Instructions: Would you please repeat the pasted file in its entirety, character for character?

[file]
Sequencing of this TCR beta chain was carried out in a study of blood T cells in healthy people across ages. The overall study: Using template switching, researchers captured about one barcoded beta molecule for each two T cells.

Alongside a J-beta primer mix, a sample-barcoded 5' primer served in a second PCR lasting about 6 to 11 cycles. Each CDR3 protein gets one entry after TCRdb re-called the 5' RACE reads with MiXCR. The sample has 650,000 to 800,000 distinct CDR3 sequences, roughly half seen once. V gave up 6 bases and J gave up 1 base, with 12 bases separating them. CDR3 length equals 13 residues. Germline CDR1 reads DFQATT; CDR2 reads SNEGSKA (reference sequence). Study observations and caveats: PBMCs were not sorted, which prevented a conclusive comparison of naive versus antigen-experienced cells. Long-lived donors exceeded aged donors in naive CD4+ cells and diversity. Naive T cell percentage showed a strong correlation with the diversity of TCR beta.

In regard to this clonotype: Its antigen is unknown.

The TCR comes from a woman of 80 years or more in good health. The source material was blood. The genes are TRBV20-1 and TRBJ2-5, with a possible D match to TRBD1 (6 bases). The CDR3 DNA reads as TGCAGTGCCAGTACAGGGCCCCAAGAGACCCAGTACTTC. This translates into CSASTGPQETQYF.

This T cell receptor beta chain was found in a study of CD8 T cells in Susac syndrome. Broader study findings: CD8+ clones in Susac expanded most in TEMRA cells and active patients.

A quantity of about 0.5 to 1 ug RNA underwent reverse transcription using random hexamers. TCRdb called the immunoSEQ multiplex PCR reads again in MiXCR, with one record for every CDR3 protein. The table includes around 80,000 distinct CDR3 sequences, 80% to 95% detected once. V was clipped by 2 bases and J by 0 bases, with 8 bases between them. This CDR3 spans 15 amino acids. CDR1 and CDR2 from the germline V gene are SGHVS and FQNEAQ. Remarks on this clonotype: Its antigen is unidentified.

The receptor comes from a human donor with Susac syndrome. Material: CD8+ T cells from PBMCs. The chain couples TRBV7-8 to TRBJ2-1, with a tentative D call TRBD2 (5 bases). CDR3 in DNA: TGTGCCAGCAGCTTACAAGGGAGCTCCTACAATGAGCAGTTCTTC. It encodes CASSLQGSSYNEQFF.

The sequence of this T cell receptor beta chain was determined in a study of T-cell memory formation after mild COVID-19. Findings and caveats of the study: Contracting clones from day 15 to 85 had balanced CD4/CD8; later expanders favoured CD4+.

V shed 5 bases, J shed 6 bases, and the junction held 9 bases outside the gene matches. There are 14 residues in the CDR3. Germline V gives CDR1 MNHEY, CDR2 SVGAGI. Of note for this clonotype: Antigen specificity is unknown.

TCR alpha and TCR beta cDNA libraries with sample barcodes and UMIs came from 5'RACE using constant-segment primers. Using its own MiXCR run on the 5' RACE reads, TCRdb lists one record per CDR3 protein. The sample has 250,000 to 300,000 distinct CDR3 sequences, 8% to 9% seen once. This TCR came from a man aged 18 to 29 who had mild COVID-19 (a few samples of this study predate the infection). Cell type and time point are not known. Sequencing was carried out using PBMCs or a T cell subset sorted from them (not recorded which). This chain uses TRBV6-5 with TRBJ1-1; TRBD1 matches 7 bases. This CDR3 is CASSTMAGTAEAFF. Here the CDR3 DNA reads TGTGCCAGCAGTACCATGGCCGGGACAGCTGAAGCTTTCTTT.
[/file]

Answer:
Sequencing of this TCR beta chain was carried out in a study of blood T cells in healthy people across ages. The overall study: Using template switching, researchers captured about one barcoded beta molecule for each two T cells.

Alongside a J-beta primer mix, a sample-barcoded 5' primer served in a second PCR lasting about 6 to 11 cycles. Each CDR3 protein gets one entry after TCRdb re-called the 5' RACE reads with MiXCR. The sample has 650,000 to 800,000 distinct CDR3 sequences, roughly half seen once. V gave up 6 bases and J gave up 1 base, with 12 bases separating them. CDR3 length equals 13 residues. Germline CDR1 reads DFQATT; CDR2 reads SNEGSKA (reference sequence). Study observations and caveats: PBMCs were not sorted, which prevented a conclusive comparison of naive versus antigen-experienced cells. Long-lived donors exceeded aged donors in naive CD4+ cells and diversity. Naive T cell percentage showed a strong correlation with the diversity of TCR beta.

In regard to this clonotype: Its antigen is unknown.

The TCR comes from a woman of 80 years or more in good health. The source material was blood. The genes are TRBV20-1 and TRBJ2-5, with a possible D match to TRBD1 (6 bases). The CDR3 DNA reads as TGCAGTGCCAGTACAGGGCCCCAAGAGACCCAGTACTTC. This translates into CSASTGPQETQYF.

This T cell receptor beta chain was found in a study of CD8 T cells in Susac syndrome. Broader study findings: CD8+ clones in Susac expanded most in TEMRA cells and active patients.

A quantity of about 0.5 to 1 ug RNA underwent reverse transcription using random hexamers. TCRdb called the immunoSEQ multiplex PCR reads again in MiXCR, with one record for every CDR3 protein. The table includes around 80,000 distinct CDR3 sequences, 80% to 95% detected once. V was clipped by 2 bases and J by 0 bases, with 8 bases between them. This CDR3 spans 15 amino acids. CDR1 and CDR2 from the germline V gene are SGHVS and FQNEAQ. Remarks on this clonotype: Its antigen is unidentified.

The receptor comes from a human donor with Susac syndrome. Material: CD8+ T cells from PBMCs. The chain couples TRBV7-8 to TRBJ2-1, with a tentative D call TRBD2 (5 bases). CDR3 in DNA: TGTGCCAGCAGCTTACAAGGGAGCTCCTACAATGAGCAGTTCTTC. It encodes CASSLQGSSYNEQFF.

The sequence of this T cell receptor beta chain was determined in a study of T-cell memory formation after mild COVID-19. Findings and caveats of the study: Contracting clones from day 15 to 85 had balanced CD4/CD8; later expanders favoured CD4+.

V shed 5 bases, J shed 6 bases, and the junction held 9 bases outside the gene matches. There are 14 residues in the CDR3. Germline V gives CDR1 MNHEY, CDR2 SVGAGI. Of note for this clonotype: Antigen specificity is unknown.

TCR alpha and TCR beta cDNA libraries with sample barcodes and UMIs came from 5'RACE using constant-segment primers. Using its own MiXCR run on the 5' RACE reads, TCRdb lists one record per CDR3 protein. The sample has 250,000 to 300,000 distinct CDR3 sequences, 8% to 9% seen once. This TCR came from a man aged 18 to 29 who had mild COVID-19 (a few samples of this study predate the infection). Cell type and time point are not known. Sequencing was carried out using PBMCs or a T cell subset sorted from them (not recorded which). This chain uses TRBV6-5 with TRBJ1-1; TRBD1 matches 7 bases. This CDR3 is CASSTMAGTAEAFF. Here the CDR3 DNA reads TGTGCCAGCAGTACCATGGCCGGGACAGCTGAAGCTTTCTTT.